Basement Damp

As time goes by, we all tend to need more space. Whether this is because of a growing family or just because you’ve acquired more possessions, extra space in your basement can be just the way forward: you won’t have to move but you will have plenty of extra space for living areas, bathrooms, offices and more. All this is achievable if you waterproof the basement – and it will add significant value to your property as well.

There are lots of different basement waterproofing systems which we can use to make your basement waterproof in order to avoid basement damp. It will be necessary to carry out a survey of your property to identify the best method to use. From this point we can decide upon the most effective basement waterproofing system for your property. We offer a 10 year guarantee on our basement waterproofing systems. 
Basement waterproofing


Condensation is probably the most common causes of dampness within buildings. A report by the Building Research Establishment (BRE) estimated that one and a half million homes in the UK are badly affected by condensation. Condensation occurs when warm moist air is cooled and no longer has the capacity to hold so much water in vapour form. Typically, this can be seen to occur at cold surfaces such as windowpanes as mist or cold water pipes as droplets of water.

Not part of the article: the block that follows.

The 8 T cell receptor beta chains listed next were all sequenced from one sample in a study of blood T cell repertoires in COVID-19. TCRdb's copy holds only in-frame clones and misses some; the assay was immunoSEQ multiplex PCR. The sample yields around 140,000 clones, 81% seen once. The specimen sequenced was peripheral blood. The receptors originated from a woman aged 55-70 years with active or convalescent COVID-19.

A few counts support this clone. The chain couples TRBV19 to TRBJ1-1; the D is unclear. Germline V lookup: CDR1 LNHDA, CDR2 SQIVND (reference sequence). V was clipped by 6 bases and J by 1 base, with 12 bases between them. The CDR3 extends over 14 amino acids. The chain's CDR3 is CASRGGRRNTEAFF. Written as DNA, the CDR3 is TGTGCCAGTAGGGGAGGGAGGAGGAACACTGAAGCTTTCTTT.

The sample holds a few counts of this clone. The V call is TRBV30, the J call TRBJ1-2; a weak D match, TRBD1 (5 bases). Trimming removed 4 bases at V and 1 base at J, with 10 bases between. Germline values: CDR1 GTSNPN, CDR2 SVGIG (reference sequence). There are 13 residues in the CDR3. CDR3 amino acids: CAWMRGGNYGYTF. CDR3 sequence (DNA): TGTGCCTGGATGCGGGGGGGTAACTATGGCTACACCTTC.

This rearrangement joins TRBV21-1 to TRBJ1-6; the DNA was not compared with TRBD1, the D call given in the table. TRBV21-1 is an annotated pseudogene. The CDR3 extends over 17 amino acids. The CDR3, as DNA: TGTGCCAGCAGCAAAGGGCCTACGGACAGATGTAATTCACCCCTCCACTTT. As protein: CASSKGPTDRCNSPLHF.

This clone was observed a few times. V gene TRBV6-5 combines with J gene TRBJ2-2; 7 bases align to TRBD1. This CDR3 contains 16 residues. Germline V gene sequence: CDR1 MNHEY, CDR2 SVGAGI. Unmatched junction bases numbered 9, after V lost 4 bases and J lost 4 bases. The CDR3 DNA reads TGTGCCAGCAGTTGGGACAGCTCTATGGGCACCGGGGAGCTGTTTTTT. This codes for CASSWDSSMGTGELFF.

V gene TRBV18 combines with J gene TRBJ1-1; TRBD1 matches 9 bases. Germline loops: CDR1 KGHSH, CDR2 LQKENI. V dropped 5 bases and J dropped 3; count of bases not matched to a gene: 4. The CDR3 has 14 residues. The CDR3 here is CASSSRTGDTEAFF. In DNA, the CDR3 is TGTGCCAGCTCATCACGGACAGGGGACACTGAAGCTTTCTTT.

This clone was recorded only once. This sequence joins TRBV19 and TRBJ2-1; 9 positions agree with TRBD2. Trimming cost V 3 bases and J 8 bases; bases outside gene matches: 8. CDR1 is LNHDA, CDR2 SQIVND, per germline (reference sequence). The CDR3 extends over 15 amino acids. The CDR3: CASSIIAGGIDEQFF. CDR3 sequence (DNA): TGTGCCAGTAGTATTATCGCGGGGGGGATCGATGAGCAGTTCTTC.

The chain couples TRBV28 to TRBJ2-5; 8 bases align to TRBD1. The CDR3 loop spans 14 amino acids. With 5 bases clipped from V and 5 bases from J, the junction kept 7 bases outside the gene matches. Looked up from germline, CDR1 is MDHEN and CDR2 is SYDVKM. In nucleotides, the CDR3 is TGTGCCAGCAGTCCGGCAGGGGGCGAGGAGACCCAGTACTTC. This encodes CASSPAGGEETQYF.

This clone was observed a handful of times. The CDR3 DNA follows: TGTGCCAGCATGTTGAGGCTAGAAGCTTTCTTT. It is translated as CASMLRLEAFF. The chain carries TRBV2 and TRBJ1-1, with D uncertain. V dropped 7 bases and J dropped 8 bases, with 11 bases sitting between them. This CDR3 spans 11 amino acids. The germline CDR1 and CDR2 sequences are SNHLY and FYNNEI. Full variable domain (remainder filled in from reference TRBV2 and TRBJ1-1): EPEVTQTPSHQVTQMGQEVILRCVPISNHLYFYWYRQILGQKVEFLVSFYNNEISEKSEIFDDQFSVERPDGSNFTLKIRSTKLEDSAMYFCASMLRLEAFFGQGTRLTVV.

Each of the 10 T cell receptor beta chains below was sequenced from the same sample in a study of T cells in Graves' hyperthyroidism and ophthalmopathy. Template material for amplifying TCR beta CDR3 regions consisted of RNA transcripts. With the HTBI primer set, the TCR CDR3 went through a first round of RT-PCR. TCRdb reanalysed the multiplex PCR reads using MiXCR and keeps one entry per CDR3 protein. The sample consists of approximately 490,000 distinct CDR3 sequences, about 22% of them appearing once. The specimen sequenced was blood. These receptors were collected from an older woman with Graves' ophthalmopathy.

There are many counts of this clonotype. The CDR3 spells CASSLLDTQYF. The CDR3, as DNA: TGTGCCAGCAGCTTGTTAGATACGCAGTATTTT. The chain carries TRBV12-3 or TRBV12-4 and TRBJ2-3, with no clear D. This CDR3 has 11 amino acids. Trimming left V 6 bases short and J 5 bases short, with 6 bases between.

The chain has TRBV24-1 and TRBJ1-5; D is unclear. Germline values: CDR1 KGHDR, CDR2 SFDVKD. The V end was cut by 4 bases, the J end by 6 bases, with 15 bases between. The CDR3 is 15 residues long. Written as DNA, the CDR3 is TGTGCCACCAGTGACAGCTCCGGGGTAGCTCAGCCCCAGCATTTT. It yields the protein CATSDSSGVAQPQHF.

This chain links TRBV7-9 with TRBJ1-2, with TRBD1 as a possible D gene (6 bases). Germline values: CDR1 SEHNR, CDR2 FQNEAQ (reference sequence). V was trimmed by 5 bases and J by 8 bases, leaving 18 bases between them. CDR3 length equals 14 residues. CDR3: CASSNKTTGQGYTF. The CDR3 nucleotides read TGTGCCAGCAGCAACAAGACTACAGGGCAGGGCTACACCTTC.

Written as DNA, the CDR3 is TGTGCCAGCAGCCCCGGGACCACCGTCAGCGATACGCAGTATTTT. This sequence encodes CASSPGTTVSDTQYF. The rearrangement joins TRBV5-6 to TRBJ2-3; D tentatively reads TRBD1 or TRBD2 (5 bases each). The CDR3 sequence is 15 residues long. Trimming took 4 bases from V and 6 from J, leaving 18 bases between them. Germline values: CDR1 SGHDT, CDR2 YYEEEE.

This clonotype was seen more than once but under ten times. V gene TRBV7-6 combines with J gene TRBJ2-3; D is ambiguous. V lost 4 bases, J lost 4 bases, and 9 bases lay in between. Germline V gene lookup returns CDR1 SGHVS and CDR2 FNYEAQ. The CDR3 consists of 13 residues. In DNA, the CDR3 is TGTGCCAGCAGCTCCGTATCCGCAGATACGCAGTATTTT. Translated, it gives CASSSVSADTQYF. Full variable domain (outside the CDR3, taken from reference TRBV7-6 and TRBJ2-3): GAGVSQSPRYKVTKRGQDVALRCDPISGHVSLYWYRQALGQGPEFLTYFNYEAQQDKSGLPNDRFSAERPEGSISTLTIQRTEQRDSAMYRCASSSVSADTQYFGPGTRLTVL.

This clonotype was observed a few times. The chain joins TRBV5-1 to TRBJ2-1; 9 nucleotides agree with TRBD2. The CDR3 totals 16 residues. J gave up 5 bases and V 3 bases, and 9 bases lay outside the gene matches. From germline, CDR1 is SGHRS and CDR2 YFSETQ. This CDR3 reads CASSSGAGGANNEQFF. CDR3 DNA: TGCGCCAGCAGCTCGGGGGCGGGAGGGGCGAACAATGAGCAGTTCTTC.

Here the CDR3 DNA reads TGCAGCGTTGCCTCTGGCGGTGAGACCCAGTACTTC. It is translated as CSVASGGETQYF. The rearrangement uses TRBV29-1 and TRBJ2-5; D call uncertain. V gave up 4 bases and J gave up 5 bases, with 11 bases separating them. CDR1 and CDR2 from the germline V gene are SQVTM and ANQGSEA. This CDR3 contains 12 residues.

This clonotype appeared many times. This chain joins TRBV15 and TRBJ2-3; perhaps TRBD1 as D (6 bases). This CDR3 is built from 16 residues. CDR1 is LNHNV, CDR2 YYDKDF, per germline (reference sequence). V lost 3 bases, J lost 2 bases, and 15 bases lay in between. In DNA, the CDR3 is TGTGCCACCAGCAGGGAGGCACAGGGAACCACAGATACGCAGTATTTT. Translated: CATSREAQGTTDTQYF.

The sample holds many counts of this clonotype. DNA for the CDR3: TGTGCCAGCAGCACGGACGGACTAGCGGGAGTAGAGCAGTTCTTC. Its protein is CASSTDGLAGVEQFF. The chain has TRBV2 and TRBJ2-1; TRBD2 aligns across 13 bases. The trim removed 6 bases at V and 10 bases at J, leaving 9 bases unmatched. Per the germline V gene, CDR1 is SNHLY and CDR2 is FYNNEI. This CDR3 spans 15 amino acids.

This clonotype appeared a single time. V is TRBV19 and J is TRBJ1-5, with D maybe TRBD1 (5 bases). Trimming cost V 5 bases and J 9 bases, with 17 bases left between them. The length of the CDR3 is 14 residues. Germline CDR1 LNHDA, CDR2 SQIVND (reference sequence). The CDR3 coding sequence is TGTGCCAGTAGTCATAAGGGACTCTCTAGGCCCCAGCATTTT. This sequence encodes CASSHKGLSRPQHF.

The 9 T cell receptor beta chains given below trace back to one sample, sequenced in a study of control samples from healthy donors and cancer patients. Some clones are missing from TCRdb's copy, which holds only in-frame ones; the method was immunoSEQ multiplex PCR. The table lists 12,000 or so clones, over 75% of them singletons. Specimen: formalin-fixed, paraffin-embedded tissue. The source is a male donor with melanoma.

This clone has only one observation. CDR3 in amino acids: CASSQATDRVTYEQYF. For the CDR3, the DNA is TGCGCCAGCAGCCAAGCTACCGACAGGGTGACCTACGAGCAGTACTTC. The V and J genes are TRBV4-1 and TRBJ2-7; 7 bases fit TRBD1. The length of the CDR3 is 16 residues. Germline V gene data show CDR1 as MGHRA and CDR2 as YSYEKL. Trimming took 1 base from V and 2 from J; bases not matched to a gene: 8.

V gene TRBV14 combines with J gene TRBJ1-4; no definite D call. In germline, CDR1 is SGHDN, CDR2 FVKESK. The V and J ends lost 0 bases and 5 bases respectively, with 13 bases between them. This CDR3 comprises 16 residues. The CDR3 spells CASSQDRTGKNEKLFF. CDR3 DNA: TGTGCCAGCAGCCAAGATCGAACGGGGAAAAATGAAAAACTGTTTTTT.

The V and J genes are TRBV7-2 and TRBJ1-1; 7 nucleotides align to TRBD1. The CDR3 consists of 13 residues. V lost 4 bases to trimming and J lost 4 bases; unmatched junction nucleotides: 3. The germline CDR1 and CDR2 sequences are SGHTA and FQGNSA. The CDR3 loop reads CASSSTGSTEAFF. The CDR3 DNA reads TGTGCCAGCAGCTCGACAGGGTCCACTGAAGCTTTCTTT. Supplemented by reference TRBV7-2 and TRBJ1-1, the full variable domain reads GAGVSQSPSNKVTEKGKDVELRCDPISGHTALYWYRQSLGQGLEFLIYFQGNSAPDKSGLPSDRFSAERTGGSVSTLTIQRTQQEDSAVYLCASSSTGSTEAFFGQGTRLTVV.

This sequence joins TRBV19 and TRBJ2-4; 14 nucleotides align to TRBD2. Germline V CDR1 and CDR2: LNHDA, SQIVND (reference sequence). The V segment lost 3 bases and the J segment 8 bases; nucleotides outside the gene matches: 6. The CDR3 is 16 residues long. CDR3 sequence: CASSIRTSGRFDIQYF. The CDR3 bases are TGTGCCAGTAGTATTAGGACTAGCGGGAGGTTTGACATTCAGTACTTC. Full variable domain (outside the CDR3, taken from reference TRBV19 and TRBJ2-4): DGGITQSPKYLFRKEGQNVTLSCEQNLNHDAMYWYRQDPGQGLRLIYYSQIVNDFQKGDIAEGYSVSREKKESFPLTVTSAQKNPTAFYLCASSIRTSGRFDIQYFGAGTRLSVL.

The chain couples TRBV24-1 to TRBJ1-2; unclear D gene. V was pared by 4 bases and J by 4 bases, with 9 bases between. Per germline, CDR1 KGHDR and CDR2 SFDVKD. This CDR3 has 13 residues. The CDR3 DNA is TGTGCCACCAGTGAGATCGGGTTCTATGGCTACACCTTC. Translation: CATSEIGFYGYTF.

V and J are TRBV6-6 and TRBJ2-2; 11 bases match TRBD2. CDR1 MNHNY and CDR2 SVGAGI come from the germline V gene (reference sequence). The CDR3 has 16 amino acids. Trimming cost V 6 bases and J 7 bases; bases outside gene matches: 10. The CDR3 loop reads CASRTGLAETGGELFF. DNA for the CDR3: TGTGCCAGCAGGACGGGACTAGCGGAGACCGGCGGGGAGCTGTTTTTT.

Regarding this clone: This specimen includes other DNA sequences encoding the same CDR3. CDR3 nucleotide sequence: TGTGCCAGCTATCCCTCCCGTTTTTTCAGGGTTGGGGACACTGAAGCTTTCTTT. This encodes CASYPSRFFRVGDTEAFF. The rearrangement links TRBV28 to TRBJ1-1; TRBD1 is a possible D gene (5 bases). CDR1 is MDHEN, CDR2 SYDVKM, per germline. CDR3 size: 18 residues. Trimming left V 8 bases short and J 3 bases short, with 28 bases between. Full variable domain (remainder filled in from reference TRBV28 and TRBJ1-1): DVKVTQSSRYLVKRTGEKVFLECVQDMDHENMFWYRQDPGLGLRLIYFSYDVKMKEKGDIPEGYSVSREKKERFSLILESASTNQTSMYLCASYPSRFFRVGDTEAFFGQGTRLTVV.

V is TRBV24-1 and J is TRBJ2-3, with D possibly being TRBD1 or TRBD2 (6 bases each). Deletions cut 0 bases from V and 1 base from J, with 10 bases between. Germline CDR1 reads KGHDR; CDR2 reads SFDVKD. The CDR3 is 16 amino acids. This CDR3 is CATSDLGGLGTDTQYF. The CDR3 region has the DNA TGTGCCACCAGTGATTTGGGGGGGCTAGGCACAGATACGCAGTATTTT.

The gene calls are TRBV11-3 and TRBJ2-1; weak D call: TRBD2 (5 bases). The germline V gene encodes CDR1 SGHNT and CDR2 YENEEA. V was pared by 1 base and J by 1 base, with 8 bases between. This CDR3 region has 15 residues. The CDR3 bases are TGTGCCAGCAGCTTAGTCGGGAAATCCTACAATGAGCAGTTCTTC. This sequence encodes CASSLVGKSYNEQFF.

A brief summary of the terminology 
The amount of water (or moisture), which can be held by air, (the humidity) depends on the air temperature. The warmer the air the more water (or moisture) it can hold. The temperature at which the air cannot hold any more moisture is described as the dew point. The dew point is the point at which condensation occurs (water or moisture that was in the air has condensed to liquid on a surface that was at or below dew point) As the air temperature increases the dew point temperature will be determined by the amount of moisture in the air and the air temperature. The relative humidity is the amount of moisture in the air relative to how much moisture the air can hold at that temperature. So, at any given air temperature, increasing the moisture in the air will increase the dew point temperature. As the humidity increases the relative humidity increases and the risk that relative humidity will reach the 100%. The Dew point temperature occurs when relative humidity reaches 100% (and vice-versa). The inter-related nature of temperature, humidity, relative humidity and dew point can be seen from examination of a “psychometric chart”.
Condensation on the window
Some points to consider